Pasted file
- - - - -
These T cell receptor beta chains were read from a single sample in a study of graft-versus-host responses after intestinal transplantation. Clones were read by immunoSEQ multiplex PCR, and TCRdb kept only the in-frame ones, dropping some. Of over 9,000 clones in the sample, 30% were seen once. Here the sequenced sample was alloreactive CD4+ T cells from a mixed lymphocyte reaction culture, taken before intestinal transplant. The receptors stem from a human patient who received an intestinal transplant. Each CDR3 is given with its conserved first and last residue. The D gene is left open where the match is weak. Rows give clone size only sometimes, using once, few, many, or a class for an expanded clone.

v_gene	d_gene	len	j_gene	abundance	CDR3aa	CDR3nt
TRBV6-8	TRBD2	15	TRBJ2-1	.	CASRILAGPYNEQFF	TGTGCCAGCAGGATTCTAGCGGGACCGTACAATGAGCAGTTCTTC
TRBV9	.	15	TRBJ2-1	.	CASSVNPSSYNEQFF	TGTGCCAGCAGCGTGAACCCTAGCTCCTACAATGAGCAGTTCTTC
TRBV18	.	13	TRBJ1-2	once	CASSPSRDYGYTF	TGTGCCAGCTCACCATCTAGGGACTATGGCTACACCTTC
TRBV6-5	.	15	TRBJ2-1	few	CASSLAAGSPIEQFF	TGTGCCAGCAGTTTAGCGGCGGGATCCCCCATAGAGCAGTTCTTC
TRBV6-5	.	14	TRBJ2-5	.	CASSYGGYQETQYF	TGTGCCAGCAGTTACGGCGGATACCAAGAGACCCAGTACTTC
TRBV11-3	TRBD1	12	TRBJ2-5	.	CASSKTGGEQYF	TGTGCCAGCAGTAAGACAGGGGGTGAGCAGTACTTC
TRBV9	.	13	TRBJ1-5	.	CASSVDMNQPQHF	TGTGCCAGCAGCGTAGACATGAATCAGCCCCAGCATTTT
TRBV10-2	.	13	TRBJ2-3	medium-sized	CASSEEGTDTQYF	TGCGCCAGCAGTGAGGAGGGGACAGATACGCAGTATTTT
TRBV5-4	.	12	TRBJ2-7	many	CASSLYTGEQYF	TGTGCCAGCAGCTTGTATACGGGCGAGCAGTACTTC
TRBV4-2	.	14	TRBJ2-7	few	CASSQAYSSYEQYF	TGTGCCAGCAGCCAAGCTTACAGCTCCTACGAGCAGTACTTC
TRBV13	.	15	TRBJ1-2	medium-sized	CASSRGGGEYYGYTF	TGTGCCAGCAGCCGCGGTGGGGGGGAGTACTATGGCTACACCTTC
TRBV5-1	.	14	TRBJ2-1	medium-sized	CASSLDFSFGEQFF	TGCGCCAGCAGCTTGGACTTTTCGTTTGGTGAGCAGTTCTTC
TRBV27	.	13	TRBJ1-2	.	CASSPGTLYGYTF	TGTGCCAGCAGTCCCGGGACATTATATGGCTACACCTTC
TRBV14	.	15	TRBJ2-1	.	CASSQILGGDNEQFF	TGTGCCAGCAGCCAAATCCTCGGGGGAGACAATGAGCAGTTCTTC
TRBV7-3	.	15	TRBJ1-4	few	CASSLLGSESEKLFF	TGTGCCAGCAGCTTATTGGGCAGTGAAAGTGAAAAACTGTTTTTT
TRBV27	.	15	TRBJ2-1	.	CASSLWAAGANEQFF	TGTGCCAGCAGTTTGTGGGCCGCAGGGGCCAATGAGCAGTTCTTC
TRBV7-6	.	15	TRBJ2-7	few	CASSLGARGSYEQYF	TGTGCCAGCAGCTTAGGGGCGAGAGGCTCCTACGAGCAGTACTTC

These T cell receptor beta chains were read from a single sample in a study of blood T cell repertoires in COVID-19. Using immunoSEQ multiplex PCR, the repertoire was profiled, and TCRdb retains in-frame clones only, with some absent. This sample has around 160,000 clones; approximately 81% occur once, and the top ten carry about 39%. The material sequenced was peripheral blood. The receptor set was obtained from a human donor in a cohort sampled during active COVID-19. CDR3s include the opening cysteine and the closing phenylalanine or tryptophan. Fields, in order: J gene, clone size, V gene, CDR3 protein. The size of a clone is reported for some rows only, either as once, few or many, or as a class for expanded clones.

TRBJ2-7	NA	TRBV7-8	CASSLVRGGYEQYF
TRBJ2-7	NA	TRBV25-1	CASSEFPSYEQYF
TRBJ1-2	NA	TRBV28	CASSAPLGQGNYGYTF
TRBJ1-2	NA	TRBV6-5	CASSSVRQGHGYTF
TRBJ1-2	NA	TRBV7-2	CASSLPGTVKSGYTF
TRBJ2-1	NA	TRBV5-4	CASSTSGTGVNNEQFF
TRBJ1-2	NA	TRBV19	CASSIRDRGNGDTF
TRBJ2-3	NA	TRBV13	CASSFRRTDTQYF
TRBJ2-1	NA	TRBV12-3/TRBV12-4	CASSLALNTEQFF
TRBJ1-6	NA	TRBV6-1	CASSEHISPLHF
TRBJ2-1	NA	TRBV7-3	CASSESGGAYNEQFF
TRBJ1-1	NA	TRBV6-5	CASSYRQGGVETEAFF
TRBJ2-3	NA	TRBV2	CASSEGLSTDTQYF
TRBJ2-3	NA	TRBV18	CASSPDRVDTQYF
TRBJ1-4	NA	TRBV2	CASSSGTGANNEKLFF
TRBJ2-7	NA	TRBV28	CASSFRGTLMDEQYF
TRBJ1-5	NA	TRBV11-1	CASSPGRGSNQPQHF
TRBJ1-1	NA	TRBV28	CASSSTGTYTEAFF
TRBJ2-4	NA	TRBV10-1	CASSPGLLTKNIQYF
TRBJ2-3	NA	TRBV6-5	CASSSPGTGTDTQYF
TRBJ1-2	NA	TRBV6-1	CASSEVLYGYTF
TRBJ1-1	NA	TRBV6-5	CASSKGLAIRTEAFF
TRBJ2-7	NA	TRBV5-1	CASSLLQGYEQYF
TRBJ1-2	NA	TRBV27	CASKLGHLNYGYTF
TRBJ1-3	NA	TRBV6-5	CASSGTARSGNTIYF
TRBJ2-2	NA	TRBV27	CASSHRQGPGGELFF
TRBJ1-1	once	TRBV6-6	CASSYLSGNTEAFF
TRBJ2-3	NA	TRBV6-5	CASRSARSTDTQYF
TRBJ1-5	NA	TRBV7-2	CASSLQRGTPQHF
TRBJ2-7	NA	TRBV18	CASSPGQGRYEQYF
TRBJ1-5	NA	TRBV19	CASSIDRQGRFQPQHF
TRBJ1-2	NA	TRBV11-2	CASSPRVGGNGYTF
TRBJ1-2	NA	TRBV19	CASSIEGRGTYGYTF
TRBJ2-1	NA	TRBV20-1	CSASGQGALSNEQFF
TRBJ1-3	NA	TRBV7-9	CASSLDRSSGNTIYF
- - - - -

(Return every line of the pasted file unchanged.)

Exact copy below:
These T cell receptor beta chains were read from a single sample in a study of graft-versus-host responses after intestinal transplantation. Clones were read by immunoSEQ multiplex PCR, and TCRdb kept only the in-frame ones, dropping some. Of over 9,000 clones in the sample, 30% were seen once. Here the sequenced sample was alloreactive CD4+ T cells from a mixed lymphocyte reaction culture, taken before intestinal transplant. The receptors stem from a human patient who received an intestinal transplant. Each CDR3 is given with its conserved first and last residue. The D gene is left open where the match is weak. Rows give clone size only sometimes, using once, few, many, or a class for an expanded clone.

v_gene	d_gene	len	j_gene	abundance	CDR3aa	CDR3nt
TRBV6-8	TRBD2	15	TRBJ2-1	.	CASRILAGPYNEQFF	TGTGCCAGCAGGATTCTAGCGGGACCGTACAATGAGCAGTTCTTC
TRBV9	.	15	TRBJ2-1	.	CASSVNPSSYNEQFF	TGTGCCAGCAGCGTGAACCCTAGCTCCTACAATGAGCAGTTCTTC
TRBV18	.	13	TRBJ1-2	once	CASSPSRDYGYTF	TGTGCCAGCTCACCATCTAGGGACTATGGCTACACCTTC
TRBV6-5	.	15	TRBJ2-1	few	CASSLAAGSPIEQFF	TGTGCCAGCAGTTTAGCGGCGGGATCCCCCATAGAGCAGTTCTTC
TRBV6-5	.	14	TRBJ2-5	.	CASSYGGYQETQYF	TGTGCCAGCAGTTACGGCGGATACCAAGAGACCCAGTACTTC
TRBV11-3	TRBD1	12	TRBJ2-5	.	CASSKTGGEQYF	TGTGCCAGCAGTAAGACAGGGGGTGAGCAGTACTTC
TRBV9	.	13	TRBJ1-5	.	CASSVDMNQPQHF	TGTGCCAGCAGCGTAGACATGAATCAGCCCCAGCATTTT
TRBV10-2	.	13	TRBJ2-3	medium-sized	CASSEEGTDTQYF	TGCGCCAGCAGTGAGGAGGGGACAGATACGCAGTATTTT
TRBV5-4	.	12	TRBJ2-7	many	CASSLYTGEQYF	TGTGCCAGCAGCTTGTATACGGGCGAGCAGTACTTC
TRBV4-2	.	14	TRBJ2-7	few	CASSQAYSSYEQYF	TGTGCCAGCAGCCAAGCTTACAGCTCCTACGAGCAGTACTTC
TRBV13	.	15	TRBJ1-2	medium-sized	CASSRGGGEYYGYTF	TGTGCCAGCAGCCGCGGTGGGGGGGAGTACTATGGCTACACCTTC
TRBV5-1	.	14	TRBJ2-1	medium-sized	CASSLDFSFGEQFF	TGCGCCAGCAGCTTGGACTTTTCGTTTGGTGAGCAGTTCTTC
TRBV27	.	13	TRBJ1-2	.	CASSPGTLYGYTF	TGTGCCAGCAGTCCCGGGACATTATATGGCTACACCTTC
TRBV14	.	15	TRBJ2-1	.	CASSQILGGDNEQFF	TGTGCCAGCAGCCAAATCCTCGGGGGAGACAATGAGCAGTTCTTC
TRBV7-3	.	15	TRBJ1-4	few	CASSLLGSESEKLFF	TGTGCCAGCAGCTTATTGGGCAGTGAAAGTGAAAAACTGTTTTTT
TRBV27	.	15	TRBJ2-1	.	CASSLWAAGANEQFF	TGTGCCAGCAGTTTGTGGGCCGCAGGGGCCAATGAGCAGTTCTTC
TRBV7-6	.	15	TRBJ2-7	few	CASSLGARGSYEQYF	TGTGCCAGCAGCTTAGGGGCGAGAGGCTCCTACGAGCAGTACTTC

These T cell receptor beta chains were read from a single sample in a study of blood T cell repertoires in COVID-19. Using immunoSEQ multiplex PCR, the repertoire was profiled, and TCRdb retains in-frame clones only, with some absent. This sample has around 160,000 clones; approximately 81% occur once, and the top ten carry about 39%. The material sequenced was peripheral blood. The receptor set was obtained from a human donor in a cohort sampled during active COVID-19. CDR3s include the opening cysteine and the closing phenylalanine or tryptophan. Fields, in order: J gene, clone size, V gene, CDR3 protein. The size of a clone is reported for some rows only, either as once, few or many, or as a class for expanded clones.

TRBJ2-7	NA	TRBV7-8	CASSLVRGGYEQYF
TRBJ2-7	NA	TRBV25-1	CASSEFPSYEQYF
TRBJ1-2	NA	TRBV28	CASSAPLGQGNYGYTF
TRBJ1-2	NA	TRBV6-5	CASSSVRQGHGYTF
TRBJ1-2	NA	TRBV7-2	CASSLPGTVKSGYTF
TRBJ2-1	NA	TRBV5-4	CASSTSGTGVNNEQFF
TRBJ1-2	NA	TRBV19	CASSIRDRGNGDTF
TRBJ2-3	NA	TRBV13	CASSFRRTDTQYF
TRBJ2-1	NA	TRBV12-3/TRBV12-4	CASSLALNTEQFF
TRBJ1-6	NA	TRBV6-1	CASSEHISPLHF
TRBJ2-1	NA	TRBV7-3	CASSESGGAYNEQFF
TRBJ1-1	NA	TRBV6-5	CASSYRQGGVETEAFF
TRBJ2-3	NA	TRBV2	CASSEGLSTDTQYF
TRBJ2-3	NA	TRBV18	CASSPDRVDTQYF
TRBJ1-4	NA	TRBV2	CASSSGTGANNEKLFF
TRBJ2-7	NA	TRBV28	CASSFRGTLMDEQYF
TRBJ1-5	NA	TRBV11-1	CASSPGRGSNQPQHF
TRBJ1-1	NA	TRBV28	CASSSTGTYTEAFF
TRBJ2-4	NA	TRBV10-1	CASSPGLLTKNIQYF
TRBJ2-3	NA	TRBV6-5	CASSSPGTGTDTQYF
TRBJ1-2	NA	TRBV6-1	CASSEVLYGYTF
TRBJ1-1	NA	TRBV6-5	CASSKGLAIRTEAFF
TRBJ2-7	NA	TRBV5-1	CASSLLQGYEQYF
TRBJ1-2	NA	TRBV27	CASKLGHLNYGYTF
TRBJ1-3	NA	TRBV6-5	CASSGTARSGNTIYF
TRBJ2-2	NA	TRBV27	CASSHRQGPGGELFF
TRBJ1-1	once	TRBV6-6	CASSYLSGNTEAFF
TRBJ2-3	NA	TRBV6-5	CASRSARSTDTQYF
TRBJ1-5	NA	TRBV7-2	CASSLQRGTPQHF
TRBJ2-7	NA	TRBV18	CASSPGQGRYEQYF
TRBJ1-5	NA	TRBV19	CASSIDRQGRFQPQHF
TRBJ1-2	NA	TRBV11-2	CASSPRVGGNGYTF
TRBJ1-2	NA	TRBV19	CASSIEGRGTYGYTF
TRBJ2-1	NA	TRBV20-1	CSASGQGALSNEQFF
TRBJ1-3	NA	TRBV7-9	CASSLDRSSGNTIYF